Today Lexis is announcing Lexis is launching a significant new platform called Lexis + . I had a call with Jeff Pfeifer, chief product officer at LexisNexis and David Ganote senior director of product strategy at Lexis Nexis. Lexis+ is being positioned as a premium solution which has been in development over the last 18 months. Pfeifer described the release as improving the user experience and delivering insights though integration across all elements of the platform. There are a total of 11 new features which will only be available in Lexis+:
- Updated, Modern User Interface visual styling including a new Experience Dock to navigate to integrated elements of the product
- Practical Guidance content fully integrated in “Search All” experience of Legal Research
- Lexis Practice Advisor application also fully integrated in Lexis+ and all subscribers will have access to at least one module of practical guidance content
- Brief Analysis
- Expanded Search Term Maps, now covering 35 Content Types
- Enhanced Ravel View, including new ‘anchor’ capabilities to better navigate the visual map
- Shepard’s At Risk
- Code Compare
- Lexis Answers, fully redesigned in Lexis+
- Missing & Must Include
- Search Tree
One of the most fascinating aspects of the new platform is rebuild of the Lexis Answers feature. According to Pfeifer the newest version of Lexis Answers was built at Lexis Labs where the team worked with a machine learning technology from Google referred to as BERT (Bidirectional Encoder Representations from Transformers). BERT was smart but not smart enough to master the complexities of legal concepts and the idiosyncrasies of legal writing and syntax. According to Pfeifer “Lexis sent BERT to law school.” Lexis was able to train BERT using the Lexis taxonomy and headnotes which had been developed at Lexis decades ago. Yet another example of human machine collaboration.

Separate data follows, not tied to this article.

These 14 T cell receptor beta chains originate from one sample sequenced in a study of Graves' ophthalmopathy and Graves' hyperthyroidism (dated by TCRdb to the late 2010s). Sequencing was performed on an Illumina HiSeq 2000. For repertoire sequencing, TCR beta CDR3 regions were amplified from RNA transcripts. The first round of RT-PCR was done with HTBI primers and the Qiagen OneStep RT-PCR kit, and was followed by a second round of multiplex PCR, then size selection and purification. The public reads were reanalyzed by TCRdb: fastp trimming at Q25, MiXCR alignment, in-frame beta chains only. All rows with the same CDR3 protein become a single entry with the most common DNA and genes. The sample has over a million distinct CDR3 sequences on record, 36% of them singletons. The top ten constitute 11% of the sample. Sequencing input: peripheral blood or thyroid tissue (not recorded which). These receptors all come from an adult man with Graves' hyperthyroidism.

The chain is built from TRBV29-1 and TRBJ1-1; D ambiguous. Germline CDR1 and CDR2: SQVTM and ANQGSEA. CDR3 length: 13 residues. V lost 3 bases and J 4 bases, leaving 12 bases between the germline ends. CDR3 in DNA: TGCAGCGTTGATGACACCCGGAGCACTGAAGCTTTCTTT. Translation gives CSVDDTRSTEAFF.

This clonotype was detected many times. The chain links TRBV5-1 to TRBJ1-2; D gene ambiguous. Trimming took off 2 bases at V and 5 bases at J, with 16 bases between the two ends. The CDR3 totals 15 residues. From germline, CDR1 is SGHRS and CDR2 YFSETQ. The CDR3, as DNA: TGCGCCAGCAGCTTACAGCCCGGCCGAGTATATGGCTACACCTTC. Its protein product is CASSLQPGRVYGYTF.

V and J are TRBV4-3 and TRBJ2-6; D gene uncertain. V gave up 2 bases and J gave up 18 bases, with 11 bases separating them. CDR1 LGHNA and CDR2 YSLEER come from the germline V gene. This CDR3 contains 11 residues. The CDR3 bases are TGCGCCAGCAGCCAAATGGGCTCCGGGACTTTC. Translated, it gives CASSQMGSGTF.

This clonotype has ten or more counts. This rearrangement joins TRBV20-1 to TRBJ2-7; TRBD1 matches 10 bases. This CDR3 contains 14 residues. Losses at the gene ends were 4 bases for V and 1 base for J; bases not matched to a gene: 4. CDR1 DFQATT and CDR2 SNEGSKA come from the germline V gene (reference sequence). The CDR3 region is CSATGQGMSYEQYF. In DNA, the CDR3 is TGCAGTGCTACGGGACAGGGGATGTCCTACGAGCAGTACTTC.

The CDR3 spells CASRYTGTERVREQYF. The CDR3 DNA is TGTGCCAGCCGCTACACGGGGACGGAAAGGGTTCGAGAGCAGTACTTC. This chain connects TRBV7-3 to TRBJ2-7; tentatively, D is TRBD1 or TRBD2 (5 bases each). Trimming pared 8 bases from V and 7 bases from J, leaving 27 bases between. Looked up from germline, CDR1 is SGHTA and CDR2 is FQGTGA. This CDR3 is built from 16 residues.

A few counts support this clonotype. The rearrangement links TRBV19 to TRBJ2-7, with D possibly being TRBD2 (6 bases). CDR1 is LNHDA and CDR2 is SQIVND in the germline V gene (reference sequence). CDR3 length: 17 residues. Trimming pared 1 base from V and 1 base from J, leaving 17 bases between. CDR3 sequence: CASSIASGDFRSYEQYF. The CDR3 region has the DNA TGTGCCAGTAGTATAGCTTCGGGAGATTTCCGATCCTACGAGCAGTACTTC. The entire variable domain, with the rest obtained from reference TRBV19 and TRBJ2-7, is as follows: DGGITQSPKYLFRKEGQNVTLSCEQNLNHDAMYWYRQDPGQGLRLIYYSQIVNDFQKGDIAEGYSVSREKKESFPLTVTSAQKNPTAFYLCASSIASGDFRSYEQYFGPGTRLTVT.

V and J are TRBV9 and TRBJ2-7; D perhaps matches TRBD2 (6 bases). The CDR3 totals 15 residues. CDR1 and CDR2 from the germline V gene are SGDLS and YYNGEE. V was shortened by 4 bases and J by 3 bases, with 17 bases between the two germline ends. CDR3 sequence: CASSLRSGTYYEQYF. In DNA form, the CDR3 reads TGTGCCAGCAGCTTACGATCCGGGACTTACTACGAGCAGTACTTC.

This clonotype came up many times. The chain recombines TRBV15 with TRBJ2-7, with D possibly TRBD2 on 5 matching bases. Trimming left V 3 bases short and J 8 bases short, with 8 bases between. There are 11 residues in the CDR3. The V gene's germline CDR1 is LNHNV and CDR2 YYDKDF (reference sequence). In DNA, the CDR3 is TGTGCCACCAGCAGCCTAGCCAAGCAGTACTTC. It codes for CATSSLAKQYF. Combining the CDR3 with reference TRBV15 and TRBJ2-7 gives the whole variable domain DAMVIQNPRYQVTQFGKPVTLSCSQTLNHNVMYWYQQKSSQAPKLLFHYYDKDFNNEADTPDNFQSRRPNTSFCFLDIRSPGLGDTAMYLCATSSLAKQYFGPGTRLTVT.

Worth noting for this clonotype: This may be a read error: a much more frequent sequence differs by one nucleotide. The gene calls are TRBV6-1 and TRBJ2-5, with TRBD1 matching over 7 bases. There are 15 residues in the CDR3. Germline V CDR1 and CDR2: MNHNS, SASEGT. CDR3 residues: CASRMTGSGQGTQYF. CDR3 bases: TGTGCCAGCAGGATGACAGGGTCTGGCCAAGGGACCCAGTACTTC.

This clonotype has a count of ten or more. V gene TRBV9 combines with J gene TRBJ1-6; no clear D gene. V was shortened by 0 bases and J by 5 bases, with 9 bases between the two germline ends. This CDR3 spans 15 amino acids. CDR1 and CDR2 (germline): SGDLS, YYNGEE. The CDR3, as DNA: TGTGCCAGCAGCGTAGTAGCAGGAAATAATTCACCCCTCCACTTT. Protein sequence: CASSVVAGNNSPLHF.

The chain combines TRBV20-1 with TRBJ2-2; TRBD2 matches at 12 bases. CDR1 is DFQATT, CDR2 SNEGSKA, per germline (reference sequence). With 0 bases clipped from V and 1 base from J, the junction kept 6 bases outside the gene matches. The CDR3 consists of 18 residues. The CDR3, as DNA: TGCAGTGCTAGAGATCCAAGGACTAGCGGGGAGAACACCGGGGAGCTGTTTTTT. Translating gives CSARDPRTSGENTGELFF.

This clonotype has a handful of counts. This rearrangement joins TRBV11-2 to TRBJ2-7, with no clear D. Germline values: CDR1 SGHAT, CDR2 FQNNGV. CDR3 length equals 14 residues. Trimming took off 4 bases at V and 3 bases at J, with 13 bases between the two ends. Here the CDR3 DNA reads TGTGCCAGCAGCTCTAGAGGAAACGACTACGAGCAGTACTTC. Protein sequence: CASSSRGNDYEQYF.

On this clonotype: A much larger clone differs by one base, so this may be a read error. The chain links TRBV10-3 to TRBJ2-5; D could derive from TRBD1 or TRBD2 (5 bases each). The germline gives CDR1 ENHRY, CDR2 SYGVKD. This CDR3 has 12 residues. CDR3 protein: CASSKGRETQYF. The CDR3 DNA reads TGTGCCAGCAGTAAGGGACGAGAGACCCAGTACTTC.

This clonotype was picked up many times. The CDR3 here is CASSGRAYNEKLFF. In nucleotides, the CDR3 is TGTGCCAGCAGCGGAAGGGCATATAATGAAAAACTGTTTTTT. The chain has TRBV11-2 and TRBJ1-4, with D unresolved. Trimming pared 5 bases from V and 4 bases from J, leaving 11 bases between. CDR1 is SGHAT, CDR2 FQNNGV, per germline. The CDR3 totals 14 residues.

The Insight Wave. The signature visual identity is called the “insight wave” a net-like swath of color which arcs and turns across the screen. According to Pfeifer, the new image represents the flow and inter-connected-ness of information. This is appropriate since the new platform offers a tighter integration of research, analytics and practical guidance tools.
Voluntary upgrade. I’m going to cut to the chase for my librarian and knowledge management colleagues. Lexis Advance is not being phased out. Subscribers can continue to purchase Lexis Advance or choose to upgrade to Lexis+.
The Dashboard. The main Lexis dashboard includes an “experience dock” on the left side of the screen which allows users to select between legal research, practical guidance or brief analysis.
“What would you like to research today?” hovers over the prominent search bar. The single search feature will search across all Lexis content. Users can enter queries using natural language or Boolean.
Lexis Answers in Lexis+ was developed from the ground up. Today, it answers from questions from caselaw but the
service will be expanded to additional content types over time. This technical infrastructure is exclusive to Lexis+ and powers not only the Lexis Answers solution but also the recommendations in the Brief Analysis feature. The original Lexis Answers which launched in 2017 and provides black letter law answers to natural language questions in caselaw will still be available on Lexis Advance.
Brief analysis Lexis previewed their brief analysis tool last July at the Annual AALL Conference and this year it is being brought to market advance of next week’s AALL Annual Meeting. As with other brief analyzers, a lawyer drags and drops their document into the analysis tool. The resulting report extracts important concepts, a dashboard type report indicates, missing cases, case recommendations, similar briefs and Shepherd’s analysis of the cases cited in the brief. In addition, there is a feedback feature where are users can send comments to Lexis. Key passages are highlighted with case recommendations based on points of law identified in the document. Relevant cases from the appropriate jurisdiction are displayed in a side panel highlighting relevant text.
Similar briefs will identify relevant briefs which include similar legal and factual concepts as well as citation patterns. matching legal concepts and matching sites are displayed within each recommended document. Results can be filtered by legal concepts.
Lexis Answers for caselaw research has been enhanced and any natural language query will bring the researcher to the answer within the relevant document. Researchers can also expand the view with the “show more answers feature.”